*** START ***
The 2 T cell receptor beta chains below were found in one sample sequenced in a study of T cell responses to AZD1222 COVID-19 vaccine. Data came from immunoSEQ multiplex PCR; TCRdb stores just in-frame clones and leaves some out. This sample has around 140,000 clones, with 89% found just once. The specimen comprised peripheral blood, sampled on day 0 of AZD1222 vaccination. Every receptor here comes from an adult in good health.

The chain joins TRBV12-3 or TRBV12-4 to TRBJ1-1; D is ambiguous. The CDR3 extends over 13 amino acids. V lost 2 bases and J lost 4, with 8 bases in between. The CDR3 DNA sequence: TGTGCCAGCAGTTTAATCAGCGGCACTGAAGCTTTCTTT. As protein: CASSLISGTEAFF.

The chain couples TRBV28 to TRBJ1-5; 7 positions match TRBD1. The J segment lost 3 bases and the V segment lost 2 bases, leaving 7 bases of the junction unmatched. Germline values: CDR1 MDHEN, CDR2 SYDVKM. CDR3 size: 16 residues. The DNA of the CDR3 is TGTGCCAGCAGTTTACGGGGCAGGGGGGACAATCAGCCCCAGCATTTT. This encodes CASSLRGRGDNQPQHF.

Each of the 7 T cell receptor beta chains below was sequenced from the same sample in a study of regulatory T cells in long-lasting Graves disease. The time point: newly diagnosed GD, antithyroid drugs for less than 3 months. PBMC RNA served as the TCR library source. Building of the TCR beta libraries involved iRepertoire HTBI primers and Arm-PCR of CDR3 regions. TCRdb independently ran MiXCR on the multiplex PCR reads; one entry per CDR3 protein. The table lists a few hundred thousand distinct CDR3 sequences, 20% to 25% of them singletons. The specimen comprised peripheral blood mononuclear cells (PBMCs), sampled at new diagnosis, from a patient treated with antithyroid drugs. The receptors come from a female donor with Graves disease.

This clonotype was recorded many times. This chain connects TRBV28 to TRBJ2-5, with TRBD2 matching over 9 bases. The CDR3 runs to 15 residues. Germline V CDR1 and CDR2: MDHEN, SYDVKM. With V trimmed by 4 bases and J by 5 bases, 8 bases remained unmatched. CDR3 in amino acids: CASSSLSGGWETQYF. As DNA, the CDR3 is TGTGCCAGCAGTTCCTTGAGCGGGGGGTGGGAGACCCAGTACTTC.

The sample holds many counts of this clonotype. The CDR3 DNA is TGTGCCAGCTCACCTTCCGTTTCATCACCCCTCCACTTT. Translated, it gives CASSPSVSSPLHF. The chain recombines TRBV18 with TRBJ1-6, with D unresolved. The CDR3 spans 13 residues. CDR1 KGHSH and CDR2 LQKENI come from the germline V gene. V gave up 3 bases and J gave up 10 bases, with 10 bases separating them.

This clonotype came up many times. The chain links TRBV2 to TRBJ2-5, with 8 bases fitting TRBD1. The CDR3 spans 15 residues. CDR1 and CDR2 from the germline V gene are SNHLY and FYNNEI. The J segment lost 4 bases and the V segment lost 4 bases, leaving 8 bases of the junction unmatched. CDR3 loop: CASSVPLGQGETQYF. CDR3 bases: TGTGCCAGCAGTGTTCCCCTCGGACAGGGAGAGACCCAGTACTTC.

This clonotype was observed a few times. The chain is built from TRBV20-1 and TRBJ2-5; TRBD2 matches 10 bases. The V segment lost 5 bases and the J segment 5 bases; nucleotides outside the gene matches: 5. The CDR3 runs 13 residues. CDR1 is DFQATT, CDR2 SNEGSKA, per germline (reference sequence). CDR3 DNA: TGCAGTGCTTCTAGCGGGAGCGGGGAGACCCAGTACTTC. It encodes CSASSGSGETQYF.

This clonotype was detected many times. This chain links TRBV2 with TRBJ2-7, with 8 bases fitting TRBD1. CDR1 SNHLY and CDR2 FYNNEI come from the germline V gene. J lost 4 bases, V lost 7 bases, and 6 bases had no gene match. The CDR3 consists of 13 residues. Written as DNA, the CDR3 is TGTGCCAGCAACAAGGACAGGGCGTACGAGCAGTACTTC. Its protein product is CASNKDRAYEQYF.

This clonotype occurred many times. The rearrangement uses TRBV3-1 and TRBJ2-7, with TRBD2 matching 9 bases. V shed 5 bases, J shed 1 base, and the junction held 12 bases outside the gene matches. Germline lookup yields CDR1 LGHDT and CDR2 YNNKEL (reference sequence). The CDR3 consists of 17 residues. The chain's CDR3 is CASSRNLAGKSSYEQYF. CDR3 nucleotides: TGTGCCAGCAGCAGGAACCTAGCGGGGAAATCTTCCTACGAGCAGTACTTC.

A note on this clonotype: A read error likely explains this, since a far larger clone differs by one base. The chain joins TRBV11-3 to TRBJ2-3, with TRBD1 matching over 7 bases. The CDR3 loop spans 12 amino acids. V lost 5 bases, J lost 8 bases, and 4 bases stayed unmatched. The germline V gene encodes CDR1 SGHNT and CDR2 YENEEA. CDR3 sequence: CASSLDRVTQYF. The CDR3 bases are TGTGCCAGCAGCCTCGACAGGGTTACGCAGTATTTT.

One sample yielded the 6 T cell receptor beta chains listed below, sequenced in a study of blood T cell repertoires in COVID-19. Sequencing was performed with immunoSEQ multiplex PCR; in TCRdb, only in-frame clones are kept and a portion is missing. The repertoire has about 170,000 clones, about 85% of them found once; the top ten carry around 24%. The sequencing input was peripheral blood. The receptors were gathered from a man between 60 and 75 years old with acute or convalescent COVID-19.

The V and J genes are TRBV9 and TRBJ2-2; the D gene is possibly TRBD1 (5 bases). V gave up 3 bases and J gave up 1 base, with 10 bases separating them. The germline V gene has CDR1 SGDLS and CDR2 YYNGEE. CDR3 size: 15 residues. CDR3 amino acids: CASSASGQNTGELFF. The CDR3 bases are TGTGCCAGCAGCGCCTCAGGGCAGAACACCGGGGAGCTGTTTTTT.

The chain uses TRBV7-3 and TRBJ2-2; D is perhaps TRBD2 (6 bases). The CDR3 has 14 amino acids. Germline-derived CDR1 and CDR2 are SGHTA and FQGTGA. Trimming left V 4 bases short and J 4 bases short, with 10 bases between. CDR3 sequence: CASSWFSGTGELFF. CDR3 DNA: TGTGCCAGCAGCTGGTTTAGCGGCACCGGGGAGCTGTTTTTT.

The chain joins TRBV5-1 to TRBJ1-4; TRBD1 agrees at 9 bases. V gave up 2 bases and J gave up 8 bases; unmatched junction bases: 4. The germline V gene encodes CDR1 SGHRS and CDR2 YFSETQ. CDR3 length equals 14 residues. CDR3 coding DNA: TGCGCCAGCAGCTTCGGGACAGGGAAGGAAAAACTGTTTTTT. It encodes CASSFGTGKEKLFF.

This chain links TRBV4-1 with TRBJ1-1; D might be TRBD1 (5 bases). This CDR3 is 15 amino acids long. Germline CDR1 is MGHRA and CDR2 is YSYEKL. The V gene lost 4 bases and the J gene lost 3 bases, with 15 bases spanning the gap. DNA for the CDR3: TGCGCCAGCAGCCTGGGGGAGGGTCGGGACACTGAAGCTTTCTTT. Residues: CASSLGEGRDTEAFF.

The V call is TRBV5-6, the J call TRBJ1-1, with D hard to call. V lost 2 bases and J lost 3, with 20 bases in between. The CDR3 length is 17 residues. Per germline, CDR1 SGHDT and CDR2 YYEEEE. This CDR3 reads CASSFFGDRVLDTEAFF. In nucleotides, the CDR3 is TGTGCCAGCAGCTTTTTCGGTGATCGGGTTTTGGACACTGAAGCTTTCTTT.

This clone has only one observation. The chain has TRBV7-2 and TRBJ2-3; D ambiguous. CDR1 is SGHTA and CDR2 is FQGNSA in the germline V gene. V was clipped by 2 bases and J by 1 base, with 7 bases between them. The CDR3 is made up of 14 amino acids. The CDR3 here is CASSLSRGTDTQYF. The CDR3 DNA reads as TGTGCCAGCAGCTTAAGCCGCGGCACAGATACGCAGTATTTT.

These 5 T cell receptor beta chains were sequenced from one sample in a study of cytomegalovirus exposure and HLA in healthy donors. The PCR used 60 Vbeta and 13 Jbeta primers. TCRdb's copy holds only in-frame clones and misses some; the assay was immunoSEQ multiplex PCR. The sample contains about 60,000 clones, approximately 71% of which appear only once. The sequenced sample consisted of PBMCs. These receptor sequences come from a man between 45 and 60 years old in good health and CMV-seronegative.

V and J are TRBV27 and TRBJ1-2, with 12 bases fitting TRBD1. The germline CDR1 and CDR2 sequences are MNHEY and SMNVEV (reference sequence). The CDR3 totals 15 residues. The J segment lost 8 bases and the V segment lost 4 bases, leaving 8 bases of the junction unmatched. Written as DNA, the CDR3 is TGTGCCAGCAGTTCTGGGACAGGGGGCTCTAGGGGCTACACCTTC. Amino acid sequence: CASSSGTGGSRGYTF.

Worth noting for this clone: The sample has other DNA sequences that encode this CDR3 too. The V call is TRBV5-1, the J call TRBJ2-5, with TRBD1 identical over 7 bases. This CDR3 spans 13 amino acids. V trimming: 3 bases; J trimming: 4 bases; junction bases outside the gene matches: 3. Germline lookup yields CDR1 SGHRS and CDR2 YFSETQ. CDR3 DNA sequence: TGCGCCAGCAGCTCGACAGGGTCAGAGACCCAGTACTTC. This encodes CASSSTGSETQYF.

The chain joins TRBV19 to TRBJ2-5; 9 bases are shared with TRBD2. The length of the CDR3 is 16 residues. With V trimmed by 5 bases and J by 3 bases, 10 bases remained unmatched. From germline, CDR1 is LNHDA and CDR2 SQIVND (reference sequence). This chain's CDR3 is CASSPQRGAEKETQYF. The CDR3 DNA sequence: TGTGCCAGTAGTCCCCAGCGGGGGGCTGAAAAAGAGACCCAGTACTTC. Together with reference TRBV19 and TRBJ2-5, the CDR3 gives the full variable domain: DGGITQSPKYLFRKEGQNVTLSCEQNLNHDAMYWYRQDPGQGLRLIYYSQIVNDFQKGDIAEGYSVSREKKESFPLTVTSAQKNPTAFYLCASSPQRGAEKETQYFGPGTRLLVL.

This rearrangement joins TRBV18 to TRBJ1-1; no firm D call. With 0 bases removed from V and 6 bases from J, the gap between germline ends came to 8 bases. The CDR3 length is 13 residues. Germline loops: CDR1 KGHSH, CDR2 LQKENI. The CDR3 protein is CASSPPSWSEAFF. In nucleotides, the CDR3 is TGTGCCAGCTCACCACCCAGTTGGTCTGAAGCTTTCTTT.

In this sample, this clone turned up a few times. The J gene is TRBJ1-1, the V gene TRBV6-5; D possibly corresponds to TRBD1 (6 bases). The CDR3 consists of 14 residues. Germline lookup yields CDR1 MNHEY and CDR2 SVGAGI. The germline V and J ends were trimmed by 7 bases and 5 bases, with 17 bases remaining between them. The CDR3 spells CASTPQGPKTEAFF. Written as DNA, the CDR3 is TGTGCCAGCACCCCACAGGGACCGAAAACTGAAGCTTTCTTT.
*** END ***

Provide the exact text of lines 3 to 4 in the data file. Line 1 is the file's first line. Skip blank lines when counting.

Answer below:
The chain couples TRBV28 to TRBJ1-5; 7 positions match TRBD1. The J segment lost 3 bases and the V segment lost 2 bases, leaving 7 bases of the junction unmatched. Germline values: CDR1 MDHEN, CDR2 SYDVKM. CDR3 size: 16 residues. The DNA of the CDR3 is TGTGCCAGCAGTTTACGGGGCAGGGGGGACAATCAGCCCCAGCATTTT. This encodes CASSLRGRGDNQPQHF.

Each of the 7 T cell receptor beta chains below was sequenced from the same sample in a study of regulatory T cells in long-lasting Graves disease. The time point: newly diagnosed GD, antithyroid drugs for less than 3 months. PBMC RNA served as the TCR library source. Building of the TCR beta libraries involved iRepertoire HTBI primers and Arm-PCR of CDR3 regions. TCRdb independently ran MiXCR on the multiplex PCR reads; one entry per CDR3 protein. The table lists a few hundred thousand distinct CDR3 sequences, 20% to 25% of them singletons. The specimen comprised peripheral blood mononuclear cells (PBMCs), sampled at new diagnosis, from a patient treated with antithyroid drugs. The receptors come from a female donor with Graves disease.